Story by Yashowanto Ghosh, Staff Writer
Photo courtesy of Yashowanto Ghosh
The Aquinas College Theatre Department’s first production for the semester will be the play “Baby with the Bathwater” by Christopher Durang. The show, directed by Aquinas professor Kyle Westmaas, will be staged Feb. 16–19.
About the playwright and the play: Durang won the Tony Award for Best Play in 2013 (for “Vanya and Sonia and Masha and Spike”) and was a finalist for the Pulitzer Prize in Drama in 2006 (for “Miss Witherspoon”). He co-directs the playwriting program at Juilliard. “Baby with the Bathwater” is one of his earlier plays, and was first produced in 1983.
A couple of minutes before 6 p.m. on Thursday, Feb. 2, the company (eight actors, the director, the assistant director, and two stage managers) were gathered in the rehearsal room in the basement of the Performing Arts Center, and the room was booming with talk and laughter. Then the director started the rehearsal, and the party broke up into three smaller groups. Two actors stayed in the room with the director and the stage manager, two other actors went to the stage area with the assistant director, and the remaining actors went to the lower lobby with the assistant stage manager. The group in the rehearsal room started working on a scene with two women in a park.
The scene in the lower lobby was built around a couple—Helen and John—who have just brought home from the hospital their new baby—the baby in the play’s title. The group was working on memorizing their dialogue, and the four actors briskly paced around in a circle while chanting their lines, with the assistant stage manager standing just outside their circle holding the text. The energy of the group approached the delirious, like the energy of a cult or a tribe performing some ancient religious ritual. Freshman Emily Cipriano, who plays Helen, knows Durang well, having worked on “Vania and Sonia and Masha and Spike” before, and junior Tanner Kosten, who plays John, already played the same character when, during his freshman year, his Acting II class did the first scene of “Baby with the Bathwater.”
Back in the stage area, the same baby was all grown up (as Daisy in the photograph above), was in college, and was in the middle of ten years of therapy (the Voice in the photograph is Daisy’s therapist). This group was working not just on dialogue, but also on delivery and on movement, and it was fascinating to see how much deliberation goes into an end product where every move seems spontaneous.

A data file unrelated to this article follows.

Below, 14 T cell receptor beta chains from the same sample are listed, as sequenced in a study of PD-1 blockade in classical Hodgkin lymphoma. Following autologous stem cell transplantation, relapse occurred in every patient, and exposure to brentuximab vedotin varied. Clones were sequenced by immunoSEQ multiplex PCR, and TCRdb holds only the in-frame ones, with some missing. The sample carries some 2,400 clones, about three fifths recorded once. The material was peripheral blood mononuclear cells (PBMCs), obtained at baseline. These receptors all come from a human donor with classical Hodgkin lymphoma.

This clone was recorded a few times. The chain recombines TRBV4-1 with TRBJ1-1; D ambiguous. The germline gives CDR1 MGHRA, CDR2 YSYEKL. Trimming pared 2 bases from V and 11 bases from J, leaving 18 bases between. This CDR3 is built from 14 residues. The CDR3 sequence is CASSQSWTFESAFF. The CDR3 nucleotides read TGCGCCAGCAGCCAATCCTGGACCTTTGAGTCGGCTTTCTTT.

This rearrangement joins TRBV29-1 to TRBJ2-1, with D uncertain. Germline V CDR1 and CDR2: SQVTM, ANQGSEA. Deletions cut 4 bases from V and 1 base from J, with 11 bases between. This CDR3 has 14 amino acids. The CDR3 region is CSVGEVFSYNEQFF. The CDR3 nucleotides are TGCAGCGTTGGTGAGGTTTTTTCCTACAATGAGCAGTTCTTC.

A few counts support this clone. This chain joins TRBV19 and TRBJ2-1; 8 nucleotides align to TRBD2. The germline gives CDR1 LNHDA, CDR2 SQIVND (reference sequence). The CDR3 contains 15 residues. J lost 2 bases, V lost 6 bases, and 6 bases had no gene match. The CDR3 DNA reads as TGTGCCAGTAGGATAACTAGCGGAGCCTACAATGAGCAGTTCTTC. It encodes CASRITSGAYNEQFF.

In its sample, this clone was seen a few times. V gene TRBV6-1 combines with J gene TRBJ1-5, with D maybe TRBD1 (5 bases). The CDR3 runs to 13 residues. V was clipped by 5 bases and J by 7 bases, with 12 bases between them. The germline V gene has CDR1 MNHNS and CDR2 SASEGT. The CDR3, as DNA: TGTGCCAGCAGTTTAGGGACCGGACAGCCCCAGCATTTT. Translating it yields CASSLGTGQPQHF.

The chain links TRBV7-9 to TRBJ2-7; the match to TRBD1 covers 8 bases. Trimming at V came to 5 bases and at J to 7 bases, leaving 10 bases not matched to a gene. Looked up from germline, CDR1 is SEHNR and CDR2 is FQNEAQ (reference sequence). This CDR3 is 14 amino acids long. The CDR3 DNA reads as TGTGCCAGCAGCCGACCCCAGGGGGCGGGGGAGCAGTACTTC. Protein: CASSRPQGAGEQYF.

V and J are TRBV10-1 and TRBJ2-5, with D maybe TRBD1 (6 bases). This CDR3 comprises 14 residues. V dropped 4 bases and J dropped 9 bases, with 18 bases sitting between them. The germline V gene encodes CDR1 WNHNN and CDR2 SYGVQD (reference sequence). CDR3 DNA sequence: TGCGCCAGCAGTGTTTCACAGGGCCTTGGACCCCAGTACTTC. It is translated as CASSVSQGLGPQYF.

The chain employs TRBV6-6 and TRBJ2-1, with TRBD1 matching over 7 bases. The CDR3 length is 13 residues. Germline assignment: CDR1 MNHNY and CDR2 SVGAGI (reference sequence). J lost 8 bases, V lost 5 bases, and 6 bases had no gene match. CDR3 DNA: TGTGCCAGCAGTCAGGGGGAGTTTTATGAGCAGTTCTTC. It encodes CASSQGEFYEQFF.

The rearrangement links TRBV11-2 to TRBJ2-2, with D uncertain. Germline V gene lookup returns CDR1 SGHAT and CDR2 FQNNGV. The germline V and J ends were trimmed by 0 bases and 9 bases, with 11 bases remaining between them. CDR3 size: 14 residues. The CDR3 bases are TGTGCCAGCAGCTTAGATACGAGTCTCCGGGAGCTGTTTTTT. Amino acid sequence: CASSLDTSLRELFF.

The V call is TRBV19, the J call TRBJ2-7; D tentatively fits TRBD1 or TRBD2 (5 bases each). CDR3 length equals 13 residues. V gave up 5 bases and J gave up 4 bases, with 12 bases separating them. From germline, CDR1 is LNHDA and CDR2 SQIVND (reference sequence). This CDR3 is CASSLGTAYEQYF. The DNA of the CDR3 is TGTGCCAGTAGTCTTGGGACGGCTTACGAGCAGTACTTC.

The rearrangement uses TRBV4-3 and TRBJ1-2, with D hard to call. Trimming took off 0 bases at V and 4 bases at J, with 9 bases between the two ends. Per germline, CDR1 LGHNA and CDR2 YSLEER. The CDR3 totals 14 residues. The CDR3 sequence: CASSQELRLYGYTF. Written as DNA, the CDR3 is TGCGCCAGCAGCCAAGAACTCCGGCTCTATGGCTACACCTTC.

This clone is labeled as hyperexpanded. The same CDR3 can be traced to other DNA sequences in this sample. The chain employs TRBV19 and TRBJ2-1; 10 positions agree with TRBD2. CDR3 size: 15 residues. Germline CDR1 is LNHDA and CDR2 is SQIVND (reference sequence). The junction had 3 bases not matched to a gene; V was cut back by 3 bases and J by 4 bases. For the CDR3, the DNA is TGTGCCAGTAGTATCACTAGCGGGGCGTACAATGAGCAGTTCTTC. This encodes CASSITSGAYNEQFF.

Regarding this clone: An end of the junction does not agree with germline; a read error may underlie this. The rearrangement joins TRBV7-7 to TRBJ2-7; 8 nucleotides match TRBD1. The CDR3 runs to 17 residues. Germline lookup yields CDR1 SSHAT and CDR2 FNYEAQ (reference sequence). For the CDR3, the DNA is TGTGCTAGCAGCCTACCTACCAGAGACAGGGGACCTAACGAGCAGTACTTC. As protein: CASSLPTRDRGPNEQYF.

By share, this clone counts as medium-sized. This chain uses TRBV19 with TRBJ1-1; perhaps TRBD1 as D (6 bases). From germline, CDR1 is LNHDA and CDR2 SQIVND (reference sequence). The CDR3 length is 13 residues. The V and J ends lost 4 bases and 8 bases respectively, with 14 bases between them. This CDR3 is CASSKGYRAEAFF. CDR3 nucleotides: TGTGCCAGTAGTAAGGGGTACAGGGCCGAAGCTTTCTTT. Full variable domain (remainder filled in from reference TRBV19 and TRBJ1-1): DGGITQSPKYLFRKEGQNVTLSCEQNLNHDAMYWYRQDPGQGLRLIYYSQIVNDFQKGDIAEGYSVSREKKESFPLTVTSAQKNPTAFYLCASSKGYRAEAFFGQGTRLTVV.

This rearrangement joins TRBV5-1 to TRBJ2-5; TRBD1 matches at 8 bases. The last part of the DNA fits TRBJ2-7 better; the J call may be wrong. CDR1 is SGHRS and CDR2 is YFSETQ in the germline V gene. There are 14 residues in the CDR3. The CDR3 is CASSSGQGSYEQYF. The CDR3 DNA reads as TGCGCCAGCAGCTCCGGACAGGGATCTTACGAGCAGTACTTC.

At a break in their rehearsal, freshman Bridget Slezak, who plays both the Voice and Daisy’s wife Susan, said that the play presents an interesting view of what counts as normal. Freshman Devin Boxey, who plays Daisy, added that every character in the play is crazy, and yet the play has moments that are very real.
Later in the rehearsal room, two of the actors from the group that had been in the lower lobby rehearsed a scene from Daisy’s school days, with freshman Cassie Harrington, who had been Nanny in the lower lobby, now playing Daisy’s teacher Miss Pringle, and freshman Bryanna Lee, who had been Cynthia, now playing the principal, Mrs. Willoughby. Miss Pringle reads aloud Daisy’s deeply disturbed (and deeply disturbing) essay, hoping to get Daisy some much-needed help, and Mrs. Willoughby—well, you’ll have to go watch the play to find out how Mrs. Willoughby reacts. Let’s just say that Lee afterward called the play a brilliantly cringwothy caricature.
Professor Westmaas added that the play, for all the darkness of its humour, has an underlying human element. While the play moves from the birth of Daisy to the birth of Susan and Daisy’s baby, the implication isn’t the vicious cycle that the new baby’s life would mirror Daisy’s life, but rather a hope that the new baby may have a good life.
The rehearsal ended with the scene where Daisy tells Helen, John, and Nanny that he’s getting married.
Come watch the show at the Performing Arts Center at 8 p.m. on Thursday, Feb. 16 to Saturday, Feb. 18, and at 2 p.m. on Sunday, Feb. 19.
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